7 Challenges Snapchat’s Parent Company Has to Overcome Before It Can Be Wall Street’s ‘New Facebook’

And avoid Twitter's rocky relationship with investors

The mobile app faces dilemmas thanks to both its unusual features and many rivals.
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Snap Inc., the parent company of Snapchat, today is expected to begin trading on the New York Stock Exchange, where it’s reportedly being valued at $24 billion, or $17 per share. The mobile-focused player, founded by CEO Evan Spiegel in 2011, is a classic challenger brand, taking on digital behemoths that came before it as well as traditional media companies.

Its initial public offering will be closely watched in light of how successful social-media forerunner Facebook turned out to be on Wall Street compared with Twitter, which has struggled among investors due to lagging user growth. Whether Snap is the new Facebook or the new Twitter—or something completely different—will almost certainly be more than just a footnote when the next chapters of digital media history are written.

We asked marketing execs to weigh in on what Snap’s biggest challenges will be after the IPO. Here are seven themes that stood out:

Make colossal cash off of bespoke formats

It’s no small task that the company is competing with Google, Facebook and Instagram for ad dollars, but it seems to be off to an auspicious start—for instance, the rumored $200 million ad commitment from an unnamed holding company reported last week by the New York Post. Snapchat will bring in $1 billion in ad sales this year, per a report from eMarketer in September 2016.

At the same time, as Adweek reported earlier this week, challenges exist around building bespoke content for the mobile app’s vertical videos product called Snap Ads as well as its sponsored lenses and geofilters. Those ad products, which are often costly to create, as well as increased competition from Instagram have likely hampered Snapchat’s sales in the last three to five months and could continue to do so when it comes to nailing down major deals. The level of success achieved by its ads API, which became widely available in October, will be worth keeping an eye on in the weeks ahead.

“Its first task is to convince advertisers that it’s the right platform to translate user activity to brand engagement,” said Guillaume Lelait, U.S. managing director at Fetch.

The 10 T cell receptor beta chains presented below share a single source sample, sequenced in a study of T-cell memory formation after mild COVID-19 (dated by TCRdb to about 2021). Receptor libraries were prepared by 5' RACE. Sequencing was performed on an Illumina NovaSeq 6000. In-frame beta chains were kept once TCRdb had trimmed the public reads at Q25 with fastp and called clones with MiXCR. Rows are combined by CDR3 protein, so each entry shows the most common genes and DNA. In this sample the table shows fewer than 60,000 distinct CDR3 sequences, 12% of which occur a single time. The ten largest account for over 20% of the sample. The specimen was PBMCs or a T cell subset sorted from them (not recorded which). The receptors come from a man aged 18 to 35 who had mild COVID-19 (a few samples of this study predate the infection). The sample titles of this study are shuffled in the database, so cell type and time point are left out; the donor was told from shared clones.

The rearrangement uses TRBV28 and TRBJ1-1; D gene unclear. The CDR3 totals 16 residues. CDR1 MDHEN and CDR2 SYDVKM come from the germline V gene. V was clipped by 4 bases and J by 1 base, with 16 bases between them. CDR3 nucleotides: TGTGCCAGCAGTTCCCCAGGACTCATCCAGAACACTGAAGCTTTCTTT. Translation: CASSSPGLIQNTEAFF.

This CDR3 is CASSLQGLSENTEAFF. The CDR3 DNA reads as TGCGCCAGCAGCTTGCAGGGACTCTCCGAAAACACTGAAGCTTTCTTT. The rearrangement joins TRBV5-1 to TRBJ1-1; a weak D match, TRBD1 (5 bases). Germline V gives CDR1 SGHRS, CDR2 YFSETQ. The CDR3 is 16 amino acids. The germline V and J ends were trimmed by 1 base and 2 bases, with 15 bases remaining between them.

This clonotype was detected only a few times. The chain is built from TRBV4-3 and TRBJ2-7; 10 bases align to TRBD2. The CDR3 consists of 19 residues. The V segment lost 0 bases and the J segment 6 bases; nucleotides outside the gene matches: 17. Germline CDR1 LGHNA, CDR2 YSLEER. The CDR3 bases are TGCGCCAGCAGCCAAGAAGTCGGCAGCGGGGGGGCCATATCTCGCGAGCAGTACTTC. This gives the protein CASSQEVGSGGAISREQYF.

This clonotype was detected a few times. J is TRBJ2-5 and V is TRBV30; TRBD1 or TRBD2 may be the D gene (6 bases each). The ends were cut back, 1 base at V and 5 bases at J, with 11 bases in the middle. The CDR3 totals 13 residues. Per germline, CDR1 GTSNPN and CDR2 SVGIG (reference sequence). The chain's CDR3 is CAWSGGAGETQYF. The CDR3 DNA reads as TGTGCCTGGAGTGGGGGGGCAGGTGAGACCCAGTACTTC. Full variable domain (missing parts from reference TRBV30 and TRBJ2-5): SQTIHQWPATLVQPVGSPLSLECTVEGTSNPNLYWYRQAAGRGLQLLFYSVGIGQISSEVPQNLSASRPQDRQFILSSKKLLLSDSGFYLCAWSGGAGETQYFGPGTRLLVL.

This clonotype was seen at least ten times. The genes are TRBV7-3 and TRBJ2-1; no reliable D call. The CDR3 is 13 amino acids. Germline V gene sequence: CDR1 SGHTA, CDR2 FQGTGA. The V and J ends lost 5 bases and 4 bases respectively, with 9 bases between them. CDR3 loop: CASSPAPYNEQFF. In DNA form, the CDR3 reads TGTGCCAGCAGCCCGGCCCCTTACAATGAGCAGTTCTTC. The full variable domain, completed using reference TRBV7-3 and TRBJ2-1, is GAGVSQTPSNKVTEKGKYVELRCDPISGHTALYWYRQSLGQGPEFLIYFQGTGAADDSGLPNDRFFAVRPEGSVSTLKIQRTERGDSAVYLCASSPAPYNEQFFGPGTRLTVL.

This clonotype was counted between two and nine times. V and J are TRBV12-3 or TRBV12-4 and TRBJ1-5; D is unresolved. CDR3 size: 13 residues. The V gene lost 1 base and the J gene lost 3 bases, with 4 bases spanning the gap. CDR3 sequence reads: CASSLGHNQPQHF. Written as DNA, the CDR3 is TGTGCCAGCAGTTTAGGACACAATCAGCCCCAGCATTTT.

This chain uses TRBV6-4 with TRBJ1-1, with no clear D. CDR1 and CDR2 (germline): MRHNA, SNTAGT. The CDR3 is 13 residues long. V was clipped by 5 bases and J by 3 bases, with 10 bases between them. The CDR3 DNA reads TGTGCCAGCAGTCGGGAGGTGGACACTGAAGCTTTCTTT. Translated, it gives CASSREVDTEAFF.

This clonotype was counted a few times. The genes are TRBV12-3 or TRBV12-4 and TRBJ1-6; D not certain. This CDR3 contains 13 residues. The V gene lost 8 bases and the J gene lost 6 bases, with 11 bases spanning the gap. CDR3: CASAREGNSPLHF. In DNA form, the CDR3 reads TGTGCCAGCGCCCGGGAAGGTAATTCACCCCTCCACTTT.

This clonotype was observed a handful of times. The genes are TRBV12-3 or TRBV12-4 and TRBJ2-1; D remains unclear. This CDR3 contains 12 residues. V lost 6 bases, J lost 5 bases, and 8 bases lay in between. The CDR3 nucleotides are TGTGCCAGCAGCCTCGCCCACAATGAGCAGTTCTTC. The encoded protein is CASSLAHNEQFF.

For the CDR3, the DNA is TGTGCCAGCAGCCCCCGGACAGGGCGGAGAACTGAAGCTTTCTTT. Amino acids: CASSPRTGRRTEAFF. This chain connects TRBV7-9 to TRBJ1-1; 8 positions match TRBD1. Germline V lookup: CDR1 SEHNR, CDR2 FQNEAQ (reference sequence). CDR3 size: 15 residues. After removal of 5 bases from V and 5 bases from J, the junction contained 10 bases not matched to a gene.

Overcome a Wall Street wistful for the next Facebook

Sean Zepps, associate director of digital strategy at creative agency Deep Focus, part of Engine Group, suggested that the biggest challenge for Snap may be investors weighing the company not on its own terms but against the success of Facebook. It’s a similar problem Twitter has battled since going public in November 2013.

“Whether it’s their lack of understanding of the app and its young audience or the constant comparison they’ll make to the more mature platforms who are borrowing from them left and right, I’m preparing myself for an ongoing Spiegel vs. investor battle,” Zepps said.

Grow, grow, grow your base

One thing is unusually obvious: For Snap to avoid Twitter’s current situation on Wall Street, Snapchat’s user base must continue to expand.

And there’s reason for optimism on that front. The app’s U.S. audience will grow to 70.4 million by the end of 2017, according to eMarketer. That represents an increase of 14.2 percent from 2016. American adults between 45 and 54 years old are one of the biggest areas of growth, currently making up 6.4 percent of Snapchat’s U.S. patrons, according to eMarketer, whose previous projections saw that demo come in at only 4.2 percent.

Meanwhile, because big brands love international scale, Snapchat, which has 158 million global daily users, will also have to continue to build its audience in other countries.

“It’s going to feel some pressure to grow the user base at a more aggressive pace once they have investors at the table,” Zepps said. “Sadly, the legacy of Twitter lives on in the mind of most technology investors that saw Twitter’s growth stall. Snap Inc. is going to have to constantly remind them that they didn’t mistakenly back a flashy young social-media company, especially with such a lofty evaluation.”